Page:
• Monday, June 24, 2024
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Like King David, like Emir Sanusi

Like King David, like Emir Sanusi

…Chased away in ignominy, returned with pomp

In politics, there is plenty of treachery. When the push becomes shove, as they say, loyalty begins to shift. Kind David experienced it firsthand.

In the days when political ambition possessed Absalom, the son of King David, he began to plot to overthrow his own father.

He began to worm his way into the hearts of the people of Israel. Before long, the Israelites began to pledge their loyalty to him (Absalom).

David flees from Jerusalem

One day, a messenger whispered to the King David that the hearts of his subjects were now with Absalom and that it was a matter of time before he would be thrown out of the palace. So, David and the officials that were with him made haste to escape.

“We must get away at once if we want to escape from Absalom! Hurry! Or else he will soon be here and defeat us and kill everyone in the city!” the King said in anguish.

It was a pitiable sight to behold as the King left his kingdom in a haste amid wailing and lamentation by his family members and some of his loyal subjects.

Even some of his most trusted allies, including Ahithophel, jumped ship. They decamped to Absalom’s “party” as it were.

The scriptural account of his escape has it thus, “David went on up the Mount of Olives crying; he was barefoot and had his head covered as a sign of grief. All who followed him covered their heads and cried also. When David was told that Ahithophel had joined Absalom’s rebellion, he prayed, ‘Please, Lord, turn Ahithophel’s counsel into foolishness!”

The worst humiliation came from a man called Shimei, who ridiculed the frustrated King as he trudged on.

What did he do? “When King David arrived at Bahurim, one of Saul’s relatives, Shimei, son of Gera, came out to meet him, cursing him as he came. Shimei started throwing stones at David and his officials, even though David was surrounded by his men and his bodyguards. Shimei cursed him and said, ‘Get out! Get out! Murderer! Criminal! You took Saul’s kingdom, and now the Lord is punishing you for murdering so many of Saul’s family. The Lord has given the kingdom to your son Absalom, and you are ruined, you murderer!”

But David’s story did not end with that disgraceful, forced exit, he also returned someday in a “blaze of glory” to the consternation of, even those that bad-mouthed him.

Can you imagine that one of the first persons that came to welcome him was the same Shimei that traduced him. He came back with his men to apologise, and David forgave him, telling Abishai (his army commander) not to smite him.

The story above is akin to what transpired on March 9, 2020 when the then-governor, Abdullahi Ganduje, dethroned Sanusi Lamido Sanusi.

Sanusi was said to be in his private residence in Gidan Rumfa when he learnt of his removal. While awaiting the state officials to formally serve the deposition letter, a contingent of police, military and other security operatives stormed the palace. The rest is now history.

The travails and the return

The reinstatement last Thursday of the Emir of Kano as announced by Abba Yusuf, governor of the state, followed a series of activities at the House of Assembly.

The Kano State House of Assembly had earlier on Thursday dissolved all the four newly created emirate councils in the state.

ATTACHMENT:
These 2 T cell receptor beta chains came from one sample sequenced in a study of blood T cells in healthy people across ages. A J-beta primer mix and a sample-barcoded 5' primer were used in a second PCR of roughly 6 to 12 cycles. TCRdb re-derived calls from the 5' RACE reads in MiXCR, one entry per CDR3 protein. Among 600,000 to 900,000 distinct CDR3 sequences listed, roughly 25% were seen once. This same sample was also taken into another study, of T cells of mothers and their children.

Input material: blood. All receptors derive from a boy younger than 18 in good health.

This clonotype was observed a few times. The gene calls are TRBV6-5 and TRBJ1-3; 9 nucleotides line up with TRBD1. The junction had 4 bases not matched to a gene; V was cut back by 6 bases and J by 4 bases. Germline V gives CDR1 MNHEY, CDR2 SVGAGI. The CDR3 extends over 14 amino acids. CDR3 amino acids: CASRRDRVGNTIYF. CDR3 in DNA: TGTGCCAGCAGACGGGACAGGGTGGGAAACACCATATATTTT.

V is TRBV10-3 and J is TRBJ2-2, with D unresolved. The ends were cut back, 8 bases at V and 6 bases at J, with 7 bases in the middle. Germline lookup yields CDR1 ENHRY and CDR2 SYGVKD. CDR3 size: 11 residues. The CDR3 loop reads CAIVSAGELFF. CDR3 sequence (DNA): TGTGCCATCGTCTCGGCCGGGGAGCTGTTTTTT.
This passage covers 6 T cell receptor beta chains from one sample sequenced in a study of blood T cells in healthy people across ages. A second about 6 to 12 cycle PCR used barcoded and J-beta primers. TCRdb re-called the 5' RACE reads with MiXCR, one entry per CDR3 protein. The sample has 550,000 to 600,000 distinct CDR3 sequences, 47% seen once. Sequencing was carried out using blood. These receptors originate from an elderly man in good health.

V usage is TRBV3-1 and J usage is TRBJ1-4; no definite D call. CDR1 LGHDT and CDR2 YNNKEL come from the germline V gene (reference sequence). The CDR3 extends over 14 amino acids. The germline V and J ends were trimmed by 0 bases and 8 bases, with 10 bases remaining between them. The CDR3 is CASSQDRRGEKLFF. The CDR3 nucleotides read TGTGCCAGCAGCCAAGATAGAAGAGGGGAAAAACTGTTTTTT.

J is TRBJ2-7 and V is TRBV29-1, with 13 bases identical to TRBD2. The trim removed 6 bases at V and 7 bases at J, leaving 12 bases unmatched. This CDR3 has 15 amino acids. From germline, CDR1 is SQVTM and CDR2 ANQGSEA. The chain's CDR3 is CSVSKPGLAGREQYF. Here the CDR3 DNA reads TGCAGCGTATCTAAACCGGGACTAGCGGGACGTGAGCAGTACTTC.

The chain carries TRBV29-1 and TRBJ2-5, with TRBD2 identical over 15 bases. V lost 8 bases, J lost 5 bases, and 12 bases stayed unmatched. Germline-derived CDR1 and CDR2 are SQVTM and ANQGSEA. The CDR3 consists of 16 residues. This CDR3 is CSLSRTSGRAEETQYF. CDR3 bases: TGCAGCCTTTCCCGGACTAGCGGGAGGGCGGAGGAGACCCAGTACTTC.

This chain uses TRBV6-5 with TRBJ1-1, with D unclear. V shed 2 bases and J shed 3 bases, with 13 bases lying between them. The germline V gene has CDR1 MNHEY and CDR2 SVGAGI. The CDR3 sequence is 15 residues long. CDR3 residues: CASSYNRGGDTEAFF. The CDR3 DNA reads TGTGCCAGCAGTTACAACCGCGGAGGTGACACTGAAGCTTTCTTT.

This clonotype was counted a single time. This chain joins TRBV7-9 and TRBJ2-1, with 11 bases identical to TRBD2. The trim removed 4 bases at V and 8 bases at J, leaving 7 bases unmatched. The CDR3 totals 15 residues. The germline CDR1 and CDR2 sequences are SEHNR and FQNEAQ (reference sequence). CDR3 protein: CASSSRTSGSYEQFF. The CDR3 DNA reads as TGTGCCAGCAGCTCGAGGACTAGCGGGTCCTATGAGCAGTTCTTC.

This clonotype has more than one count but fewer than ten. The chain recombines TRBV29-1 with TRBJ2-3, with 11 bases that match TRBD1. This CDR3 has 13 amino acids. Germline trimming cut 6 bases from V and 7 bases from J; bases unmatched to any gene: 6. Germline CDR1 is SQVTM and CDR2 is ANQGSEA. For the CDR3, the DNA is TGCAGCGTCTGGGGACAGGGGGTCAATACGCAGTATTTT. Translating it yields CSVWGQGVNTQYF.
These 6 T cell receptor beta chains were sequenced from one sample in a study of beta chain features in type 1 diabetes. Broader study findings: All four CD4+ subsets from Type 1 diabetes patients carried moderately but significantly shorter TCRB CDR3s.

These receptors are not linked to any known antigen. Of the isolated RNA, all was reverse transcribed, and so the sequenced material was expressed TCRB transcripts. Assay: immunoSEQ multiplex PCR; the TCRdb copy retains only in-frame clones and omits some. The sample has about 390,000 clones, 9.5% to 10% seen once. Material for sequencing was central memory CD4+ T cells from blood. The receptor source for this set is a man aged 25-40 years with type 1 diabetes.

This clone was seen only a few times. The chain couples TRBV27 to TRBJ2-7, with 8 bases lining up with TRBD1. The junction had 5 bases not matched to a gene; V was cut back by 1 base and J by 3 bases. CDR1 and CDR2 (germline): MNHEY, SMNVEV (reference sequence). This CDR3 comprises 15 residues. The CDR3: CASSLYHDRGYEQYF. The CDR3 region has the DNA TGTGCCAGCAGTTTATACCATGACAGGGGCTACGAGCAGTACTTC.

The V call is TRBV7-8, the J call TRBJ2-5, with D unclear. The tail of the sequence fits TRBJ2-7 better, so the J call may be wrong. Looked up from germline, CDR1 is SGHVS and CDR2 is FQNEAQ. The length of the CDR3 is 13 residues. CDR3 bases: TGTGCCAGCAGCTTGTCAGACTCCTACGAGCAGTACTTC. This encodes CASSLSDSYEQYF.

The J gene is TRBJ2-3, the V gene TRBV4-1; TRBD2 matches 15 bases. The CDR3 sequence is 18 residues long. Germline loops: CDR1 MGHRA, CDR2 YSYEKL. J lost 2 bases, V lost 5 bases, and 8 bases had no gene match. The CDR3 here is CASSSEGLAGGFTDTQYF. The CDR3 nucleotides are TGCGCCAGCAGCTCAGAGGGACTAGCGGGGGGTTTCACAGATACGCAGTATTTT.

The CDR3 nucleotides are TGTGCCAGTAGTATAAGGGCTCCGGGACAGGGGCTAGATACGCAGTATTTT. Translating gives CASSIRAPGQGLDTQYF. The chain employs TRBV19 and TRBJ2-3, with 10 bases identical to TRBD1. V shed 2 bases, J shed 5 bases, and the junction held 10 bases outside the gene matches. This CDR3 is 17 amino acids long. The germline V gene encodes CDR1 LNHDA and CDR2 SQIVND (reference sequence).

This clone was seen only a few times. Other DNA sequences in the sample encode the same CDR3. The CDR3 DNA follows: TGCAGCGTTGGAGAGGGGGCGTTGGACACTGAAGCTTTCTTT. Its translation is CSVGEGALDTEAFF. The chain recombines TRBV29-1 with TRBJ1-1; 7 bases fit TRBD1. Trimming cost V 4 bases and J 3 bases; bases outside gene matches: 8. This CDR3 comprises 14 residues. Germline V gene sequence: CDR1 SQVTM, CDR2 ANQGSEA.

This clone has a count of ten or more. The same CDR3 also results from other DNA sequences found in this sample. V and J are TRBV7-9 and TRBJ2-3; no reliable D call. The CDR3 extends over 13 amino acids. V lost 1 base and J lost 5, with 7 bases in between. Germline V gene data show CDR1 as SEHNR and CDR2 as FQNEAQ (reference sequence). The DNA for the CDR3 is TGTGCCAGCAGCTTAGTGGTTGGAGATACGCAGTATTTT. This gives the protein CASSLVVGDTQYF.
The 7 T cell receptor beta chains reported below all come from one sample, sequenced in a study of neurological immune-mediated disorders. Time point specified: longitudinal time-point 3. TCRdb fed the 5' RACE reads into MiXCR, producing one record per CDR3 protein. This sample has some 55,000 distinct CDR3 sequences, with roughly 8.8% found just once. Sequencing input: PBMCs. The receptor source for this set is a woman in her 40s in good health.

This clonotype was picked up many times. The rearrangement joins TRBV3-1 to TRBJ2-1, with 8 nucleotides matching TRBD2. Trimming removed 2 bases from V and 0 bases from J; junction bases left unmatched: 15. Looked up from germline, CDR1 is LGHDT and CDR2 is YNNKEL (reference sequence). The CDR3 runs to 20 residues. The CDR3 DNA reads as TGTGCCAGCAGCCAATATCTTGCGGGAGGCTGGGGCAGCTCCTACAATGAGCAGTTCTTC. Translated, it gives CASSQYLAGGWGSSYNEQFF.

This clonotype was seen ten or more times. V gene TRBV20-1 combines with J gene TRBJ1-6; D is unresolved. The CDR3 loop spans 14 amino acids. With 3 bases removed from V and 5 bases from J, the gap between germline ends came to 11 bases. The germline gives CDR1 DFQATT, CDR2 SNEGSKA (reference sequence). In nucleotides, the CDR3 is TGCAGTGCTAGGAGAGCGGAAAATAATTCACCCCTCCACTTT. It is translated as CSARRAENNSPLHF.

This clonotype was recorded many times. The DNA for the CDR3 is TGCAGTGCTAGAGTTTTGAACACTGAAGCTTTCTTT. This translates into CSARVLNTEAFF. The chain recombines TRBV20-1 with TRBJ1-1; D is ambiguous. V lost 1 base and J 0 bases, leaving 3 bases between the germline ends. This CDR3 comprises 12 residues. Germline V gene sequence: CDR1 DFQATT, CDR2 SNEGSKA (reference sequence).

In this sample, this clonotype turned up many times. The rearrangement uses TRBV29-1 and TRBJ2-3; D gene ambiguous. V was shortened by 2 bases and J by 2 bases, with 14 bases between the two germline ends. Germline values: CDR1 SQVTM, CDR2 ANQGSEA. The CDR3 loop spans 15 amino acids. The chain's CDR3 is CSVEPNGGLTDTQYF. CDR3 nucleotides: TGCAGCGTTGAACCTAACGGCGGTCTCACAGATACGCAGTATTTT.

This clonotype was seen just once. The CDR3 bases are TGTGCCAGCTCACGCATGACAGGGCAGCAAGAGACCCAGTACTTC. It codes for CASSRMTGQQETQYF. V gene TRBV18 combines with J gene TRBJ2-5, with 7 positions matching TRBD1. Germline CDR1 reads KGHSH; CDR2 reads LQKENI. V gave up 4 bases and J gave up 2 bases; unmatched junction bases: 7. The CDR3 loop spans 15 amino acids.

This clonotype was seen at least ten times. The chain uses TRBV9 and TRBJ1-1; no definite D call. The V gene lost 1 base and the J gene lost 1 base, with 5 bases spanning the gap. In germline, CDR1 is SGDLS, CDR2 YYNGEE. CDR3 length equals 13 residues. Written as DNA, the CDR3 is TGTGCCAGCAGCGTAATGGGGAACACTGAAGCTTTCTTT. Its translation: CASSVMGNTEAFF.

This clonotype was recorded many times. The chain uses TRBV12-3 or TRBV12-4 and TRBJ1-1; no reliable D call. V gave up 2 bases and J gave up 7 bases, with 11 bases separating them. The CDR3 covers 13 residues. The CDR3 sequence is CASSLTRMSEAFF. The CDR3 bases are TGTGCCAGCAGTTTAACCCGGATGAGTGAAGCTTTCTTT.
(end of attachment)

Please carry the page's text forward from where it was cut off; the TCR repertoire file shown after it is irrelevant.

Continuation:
The Assembly had considered the state’s Emirate Council Amendment Bill, repealing the law that established additional four Emirates in 2019.

According to the new Act, Paragraph 5 now empowers Governor Abba Kabir Yusuf to preside over by all necessary measures the restoration of the status of the Kano Emirate System to its positions prior to the enactment of the repealed Principal Law dated 5th December, 2019, under the immediate past administration of former Governor Umar Abdullahi Ganduje.

The Legislative Act tagged ‘Kano State Emirate Council (repeal) Bill 2024,’ provides for the repeal of the former Law enacted in 2019, enacted by the same assembly on which bases Aminu Ado Bayero, was coronated as the 15rh emir of Kano.

The layman interpretation of the Paragraph 5 of the amended Bill was that returning to former status of the Kano emirate system implies that the former structure and appointment arrangement of the council before 2019, should be returned to.

By implication, it thus, means that the structure and appointment arrangement which have Muhammadu Sanusi 11, as the 14th Fulani Emir (Sarkin) of Kano, and other appointments, such as the ones, that recognised Aminu Ado Bayero, as Galadima, a principal title appointee in the old Kano emirate council, is what the new Act is suggesting.

Paragraph 3 of the Act reads “Kano State Emirates Council Law, 2019 (1441 A.H) dated 5th December, 2019 (1441 A.H), Kano State Emirs (Appointment and Deposition) (Amendment) Law, 2019 (1440 A.H) dated 8th May, 2019 and Kano State Emirate Council (Amendment) Law, 2020 (1442 A.H) date 5th December, 2019 (1441 A.H) are hereby repealed.

“All traditional office holders and title holders elevated or appointed to office created under the repealed Principal Law, dated 5th December, 2019 shall revert to their position where such positions previously existed under recognised custom and traditions prior to the enactment of the repealed Principal Law dated 5th December, 2019.

“Governor shall take all necessary measures to restore the status of the Kano Emirate System to its positions prior to the enactment of the repealed Principal Law dated 5th December, 2019.